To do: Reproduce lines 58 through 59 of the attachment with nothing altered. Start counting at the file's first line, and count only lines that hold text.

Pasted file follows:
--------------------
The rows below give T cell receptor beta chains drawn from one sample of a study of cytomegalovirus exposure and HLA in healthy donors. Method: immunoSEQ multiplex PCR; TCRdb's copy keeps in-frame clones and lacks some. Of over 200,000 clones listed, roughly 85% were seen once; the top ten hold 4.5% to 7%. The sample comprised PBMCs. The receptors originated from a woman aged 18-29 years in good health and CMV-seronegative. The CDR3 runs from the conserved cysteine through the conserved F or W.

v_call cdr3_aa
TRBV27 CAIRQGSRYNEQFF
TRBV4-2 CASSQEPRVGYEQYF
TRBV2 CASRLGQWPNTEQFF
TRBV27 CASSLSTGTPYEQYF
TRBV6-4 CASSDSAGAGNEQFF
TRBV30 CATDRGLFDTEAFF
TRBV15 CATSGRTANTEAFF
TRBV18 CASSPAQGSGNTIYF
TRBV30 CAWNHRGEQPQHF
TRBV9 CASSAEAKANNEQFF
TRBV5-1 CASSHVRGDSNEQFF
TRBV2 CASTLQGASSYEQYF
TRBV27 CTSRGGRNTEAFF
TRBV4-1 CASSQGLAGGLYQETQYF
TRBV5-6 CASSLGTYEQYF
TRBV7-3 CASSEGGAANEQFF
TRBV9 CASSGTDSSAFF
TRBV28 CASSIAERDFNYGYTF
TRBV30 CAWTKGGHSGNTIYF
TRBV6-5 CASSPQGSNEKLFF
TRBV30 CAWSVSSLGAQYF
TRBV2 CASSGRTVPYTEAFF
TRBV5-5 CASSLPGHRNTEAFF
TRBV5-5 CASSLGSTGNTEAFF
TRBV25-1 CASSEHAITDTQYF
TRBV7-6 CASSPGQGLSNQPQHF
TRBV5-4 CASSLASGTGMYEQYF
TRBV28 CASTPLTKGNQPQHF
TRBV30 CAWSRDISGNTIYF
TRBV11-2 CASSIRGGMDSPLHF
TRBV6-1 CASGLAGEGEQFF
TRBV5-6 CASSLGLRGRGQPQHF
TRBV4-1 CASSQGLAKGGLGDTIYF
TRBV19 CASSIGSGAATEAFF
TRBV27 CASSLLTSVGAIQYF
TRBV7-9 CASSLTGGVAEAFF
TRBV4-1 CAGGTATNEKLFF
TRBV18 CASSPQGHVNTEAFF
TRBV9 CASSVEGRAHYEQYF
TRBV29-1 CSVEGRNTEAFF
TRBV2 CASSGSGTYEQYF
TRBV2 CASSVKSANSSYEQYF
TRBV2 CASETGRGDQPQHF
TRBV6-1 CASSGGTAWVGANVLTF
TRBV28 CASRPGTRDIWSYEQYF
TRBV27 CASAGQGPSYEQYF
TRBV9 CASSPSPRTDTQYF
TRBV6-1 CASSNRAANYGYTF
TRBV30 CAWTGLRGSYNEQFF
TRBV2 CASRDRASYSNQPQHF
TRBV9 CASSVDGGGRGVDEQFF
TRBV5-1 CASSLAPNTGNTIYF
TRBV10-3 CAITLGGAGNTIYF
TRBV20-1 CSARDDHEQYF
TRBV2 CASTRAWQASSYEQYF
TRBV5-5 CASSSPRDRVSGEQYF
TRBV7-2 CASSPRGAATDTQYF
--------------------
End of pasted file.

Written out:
TRBV5-5 CASSSPRDRVSGEQYF
TRBV7-2 CASSPRGAATDTQYF